March 1st is Dydd Dewi Sant, St. David’s Day. ( patron saint of Wales). Traditionally, we celebrate with early spring daffodils, dancing, choirs, traditional costume and harp music. This year Cwmpengraig has been blanketed in snow and the winds are sharp and fierce. This little hamlet has been effectively cut off by the snow, and we are keeping warm with delicious Welsh cawl ( made traditionally with root veg and leeks) and scrumptious Welsh cakes made on the griddle.
The above photograph shows ladies in traditional Welsh costume probably in the late 19 th century. At this period, Drefach Felindre, now home of the National Woollen Museum of Wales, and the surrounding villages and hamlets, including here in Cwmpengraig, were busy with the production of woollen cloth, flannel for clothing and heavier weaves for blankets and the famous double cloth produced for “carthen”, the Welsh quilts/ bedcovers. “
As seen in this historical photograph, the costume was layered with flannel petticoats and skirts, aprons, blouses, “betgwyn”( an overjacket with three quarter sleeves and tailed back), shawl, under bonnet and stove pipe hat. Leather boots or clogs may be worn with hose and under garments. Flannel was usually woven in stripes or small checks for ladies clothing and in plain or fine stripes for workmens shirts.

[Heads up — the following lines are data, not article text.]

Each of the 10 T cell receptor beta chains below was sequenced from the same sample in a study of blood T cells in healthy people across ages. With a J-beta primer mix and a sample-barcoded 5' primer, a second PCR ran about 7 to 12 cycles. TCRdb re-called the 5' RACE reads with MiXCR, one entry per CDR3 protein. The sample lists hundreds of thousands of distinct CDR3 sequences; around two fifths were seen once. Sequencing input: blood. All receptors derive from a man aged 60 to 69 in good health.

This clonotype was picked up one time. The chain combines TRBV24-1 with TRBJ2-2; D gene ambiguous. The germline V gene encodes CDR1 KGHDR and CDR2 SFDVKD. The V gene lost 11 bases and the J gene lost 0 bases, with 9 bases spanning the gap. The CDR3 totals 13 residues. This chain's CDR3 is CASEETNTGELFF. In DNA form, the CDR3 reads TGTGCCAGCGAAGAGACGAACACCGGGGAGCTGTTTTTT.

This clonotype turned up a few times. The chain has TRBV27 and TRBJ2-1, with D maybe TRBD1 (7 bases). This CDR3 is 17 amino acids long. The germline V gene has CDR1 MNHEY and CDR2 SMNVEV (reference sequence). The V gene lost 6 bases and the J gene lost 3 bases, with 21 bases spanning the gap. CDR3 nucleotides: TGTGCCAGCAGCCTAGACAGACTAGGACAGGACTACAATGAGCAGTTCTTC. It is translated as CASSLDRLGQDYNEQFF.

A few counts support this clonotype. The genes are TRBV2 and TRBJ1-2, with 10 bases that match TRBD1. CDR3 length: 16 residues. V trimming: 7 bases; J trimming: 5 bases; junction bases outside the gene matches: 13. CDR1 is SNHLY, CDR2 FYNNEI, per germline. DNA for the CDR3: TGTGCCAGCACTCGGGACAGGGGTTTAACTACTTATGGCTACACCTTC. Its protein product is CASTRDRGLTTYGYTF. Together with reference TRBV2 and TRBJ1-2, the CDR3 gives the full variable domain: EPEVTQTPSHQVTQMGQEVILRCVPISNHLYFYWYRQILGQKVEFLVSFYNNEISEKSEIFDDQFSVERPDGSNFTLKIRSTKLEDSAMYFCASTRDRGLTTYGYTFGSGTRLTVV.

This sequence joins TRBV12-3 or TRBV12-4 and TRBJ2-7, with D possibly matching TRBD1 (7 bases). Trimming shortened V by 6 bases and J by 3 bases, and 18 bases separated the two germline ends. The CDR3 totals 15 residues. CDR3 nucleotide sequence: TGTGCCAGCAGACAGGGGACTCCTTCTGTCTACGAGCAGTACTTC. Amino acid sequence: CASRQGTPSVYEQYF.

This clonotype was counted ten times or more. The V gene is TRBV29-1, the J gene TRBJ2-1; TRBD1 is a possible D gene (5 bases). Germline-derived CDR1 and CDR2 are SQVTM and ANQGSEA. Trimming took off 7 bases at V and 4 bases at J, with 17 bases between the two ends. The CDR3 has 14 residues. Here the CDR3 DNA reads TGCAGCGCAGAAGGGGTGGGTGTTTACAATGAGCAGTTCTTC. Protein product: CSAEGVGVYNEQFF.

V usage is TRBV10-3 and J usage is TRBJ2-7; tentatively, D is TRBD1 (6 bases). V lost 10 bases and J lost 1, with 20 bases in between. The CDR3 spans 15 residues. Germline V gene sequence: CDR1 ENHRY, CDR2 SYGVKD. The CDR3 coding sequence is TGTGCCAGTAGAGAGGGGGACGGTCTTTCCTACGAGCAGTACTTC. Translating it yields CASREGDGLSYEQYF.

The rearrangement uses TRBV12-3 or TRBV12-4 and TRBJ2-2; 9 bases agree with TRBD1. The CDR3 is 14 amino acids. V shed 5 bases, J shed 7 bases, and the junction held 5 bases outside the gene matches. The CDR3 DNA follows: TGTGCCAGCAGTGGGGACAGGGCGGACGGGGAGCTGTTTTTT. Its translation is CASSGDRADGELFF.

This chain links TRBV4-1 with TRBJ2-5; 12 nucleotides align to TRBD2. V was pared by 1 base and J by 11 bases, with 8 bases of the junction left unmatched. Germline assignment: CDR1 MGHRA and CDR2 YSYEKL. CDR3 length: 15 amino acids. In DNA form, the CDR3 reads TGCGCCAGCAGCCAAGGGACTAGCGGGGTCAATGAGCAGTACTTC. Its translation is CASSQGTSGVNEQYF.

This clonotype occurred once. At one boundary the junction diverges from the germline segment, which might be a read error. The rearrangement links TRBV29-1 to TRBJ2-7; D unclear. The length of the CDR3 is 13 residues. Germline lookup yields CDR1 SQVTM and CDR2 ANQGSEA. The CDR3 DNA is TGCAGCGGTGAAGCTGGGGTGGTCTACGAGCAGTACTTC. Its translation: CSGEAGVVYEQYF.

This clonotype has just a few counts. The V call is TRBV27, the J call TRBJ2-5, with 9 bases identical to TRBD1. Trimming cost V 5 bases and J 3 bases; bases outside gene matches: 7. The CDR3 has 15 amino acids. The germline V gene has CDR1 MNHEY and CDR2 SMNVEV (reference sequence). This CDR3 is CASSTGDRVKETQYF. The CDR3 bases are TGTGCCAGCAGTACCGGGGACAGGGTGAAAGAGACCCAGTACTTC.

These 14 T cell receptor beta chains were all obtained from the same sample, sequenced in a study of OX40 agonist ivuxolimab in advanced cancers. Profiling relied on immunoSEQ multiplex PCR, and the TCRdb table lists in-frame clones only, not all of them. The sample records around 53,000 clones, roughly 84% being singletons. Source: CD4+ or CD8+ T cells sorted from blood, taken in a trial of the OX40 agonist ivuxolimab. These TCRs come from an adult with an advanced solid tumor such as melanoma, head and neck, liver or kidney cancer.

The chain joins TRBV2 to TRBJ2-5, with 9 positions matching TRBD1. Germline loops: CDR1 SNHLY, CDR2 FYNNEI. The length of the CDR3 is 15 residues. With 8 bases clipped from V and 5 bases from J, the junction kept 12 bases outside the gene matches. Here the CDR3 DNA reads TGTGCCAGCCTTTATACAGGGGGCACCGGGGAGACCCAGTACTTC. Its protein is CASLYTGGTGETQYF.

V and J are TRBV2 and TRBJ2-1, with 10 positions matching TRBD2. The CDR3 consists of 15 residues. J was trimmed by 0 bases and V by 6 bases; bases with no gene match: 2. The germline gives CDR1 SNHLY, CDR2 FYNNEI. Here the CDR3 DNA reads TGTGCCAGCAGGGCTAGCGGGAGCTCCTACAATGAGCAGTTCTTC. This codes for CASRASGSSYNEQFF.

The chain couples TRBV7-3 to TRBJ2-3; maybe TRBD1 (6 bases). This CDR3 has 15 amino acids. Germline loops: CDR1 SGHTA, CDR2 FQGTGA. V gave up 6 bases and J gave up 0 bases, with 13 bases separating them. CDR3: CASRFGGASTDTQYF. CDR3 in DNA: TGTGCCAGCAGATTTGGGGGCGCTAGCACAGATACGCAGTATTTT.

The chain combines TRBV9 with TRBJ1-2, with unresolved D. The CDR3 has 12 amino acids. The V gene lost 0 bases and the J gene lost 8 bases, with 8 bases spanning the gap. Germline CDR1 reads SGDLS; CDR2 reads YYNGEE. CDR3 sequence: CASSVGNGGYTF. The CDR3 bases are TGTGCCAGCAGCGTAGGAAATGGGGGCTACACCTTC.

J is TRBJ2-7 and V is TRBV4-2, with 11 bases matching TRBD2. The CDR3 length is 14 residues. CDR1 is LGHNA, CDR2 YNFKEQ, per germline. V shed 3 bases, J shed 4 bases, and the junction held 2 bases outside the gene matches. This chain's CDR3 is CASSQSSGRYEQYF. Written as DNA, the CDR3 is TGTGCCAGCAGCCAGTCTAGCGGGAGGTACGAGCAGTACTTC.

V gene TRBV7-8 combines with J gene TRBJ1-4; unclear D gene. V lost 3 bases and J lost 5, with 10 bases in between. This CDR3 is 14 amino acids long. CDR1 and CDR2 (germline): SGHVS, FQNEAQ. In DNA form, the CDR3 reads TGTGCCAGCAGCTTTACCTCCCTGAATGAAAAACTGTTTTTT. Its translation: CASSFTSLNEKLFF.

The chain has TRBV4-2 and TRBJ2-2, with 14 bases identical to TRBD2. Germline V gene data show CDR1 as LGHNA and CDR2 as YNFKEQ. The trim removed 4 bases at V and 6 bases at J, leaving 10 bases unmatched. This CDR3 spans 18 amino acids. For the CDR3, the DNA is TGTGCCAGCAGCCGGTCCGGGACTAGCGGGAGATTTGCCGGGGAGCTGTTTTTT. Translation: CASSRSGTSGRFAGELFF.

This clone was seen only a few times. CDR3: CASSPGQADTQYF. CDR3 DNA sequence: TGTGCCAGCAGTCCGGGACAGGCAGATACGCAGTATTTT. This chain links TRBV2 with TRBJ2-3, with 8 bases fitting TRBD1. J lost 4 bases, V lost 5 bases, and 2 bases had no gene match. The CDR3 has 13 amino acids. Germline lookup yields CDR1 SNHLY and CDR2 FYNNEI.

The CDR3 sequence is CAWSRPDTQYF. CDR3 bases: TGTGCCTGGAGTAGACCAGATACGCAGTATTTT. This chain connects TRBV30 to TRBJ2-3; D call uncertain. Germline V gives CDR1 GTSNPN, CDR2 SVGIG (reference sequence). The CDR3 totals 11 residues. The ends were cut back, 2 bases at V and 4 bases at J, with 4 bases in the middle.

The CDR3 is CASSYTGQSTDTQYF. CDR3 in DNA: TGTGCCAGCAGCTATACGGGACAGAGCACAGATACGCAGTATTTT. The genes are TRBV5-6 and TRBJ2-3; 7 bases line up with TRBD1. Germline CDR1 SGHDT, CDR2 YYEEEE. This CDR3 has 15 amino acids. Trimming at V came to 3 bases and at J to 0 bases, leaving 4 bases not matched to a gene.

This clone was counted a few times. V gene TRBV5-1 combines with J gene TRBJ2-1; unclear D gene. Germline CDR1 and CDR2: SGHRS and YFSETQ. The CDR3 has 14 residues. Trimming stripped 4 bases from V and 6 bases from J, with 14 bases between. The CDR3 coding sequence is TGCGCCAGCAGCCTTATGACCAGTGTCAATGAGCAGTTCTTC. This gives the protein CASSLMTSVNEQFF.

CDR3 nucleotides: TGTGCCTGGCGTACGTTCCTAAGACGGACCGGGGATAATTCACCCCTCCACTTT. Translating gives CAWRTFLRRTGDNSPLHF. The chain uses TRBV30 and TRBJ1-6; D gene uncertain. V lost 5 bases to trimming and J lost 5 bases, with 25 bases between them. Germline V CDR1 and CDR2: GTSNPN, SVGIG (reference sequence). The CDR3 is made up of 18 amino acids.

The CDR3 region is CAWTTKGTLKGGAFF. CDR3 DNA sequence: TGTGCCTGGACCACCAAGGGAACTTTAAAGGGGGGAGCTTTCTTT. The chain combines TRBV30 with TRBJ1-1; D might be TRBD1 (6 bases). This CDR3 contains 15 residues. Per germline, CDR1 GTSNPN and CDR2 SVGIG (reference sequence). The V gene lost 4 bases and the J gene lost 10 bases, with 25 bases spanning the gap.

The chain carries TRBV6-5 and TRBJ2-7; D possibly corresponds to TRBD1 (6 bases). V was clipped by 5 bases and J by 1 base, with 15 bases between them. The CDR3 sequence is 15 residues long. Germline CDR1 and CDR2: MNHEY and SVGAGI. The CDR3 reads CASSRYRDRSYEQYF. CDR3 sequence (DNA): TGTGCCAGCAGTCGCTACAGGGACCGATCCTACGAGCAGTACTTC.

In the 1960s, there was a revival of the popularity of Welsh cloth, particularly of the distinctive double cloth, which, when woven in 1960s bright colours, seemed quite psychedelic. Mary Quant used Welsh cloth in some of her designs, and vintage clothes associated with the 1960s include mini skirts, capes, waistcoats and jackets, with matching accessories, handbags and coin purses. The museum at Drefach Felindre has a great gallery showing the way Welsh cloth has been used through history, including 1960s high fashion.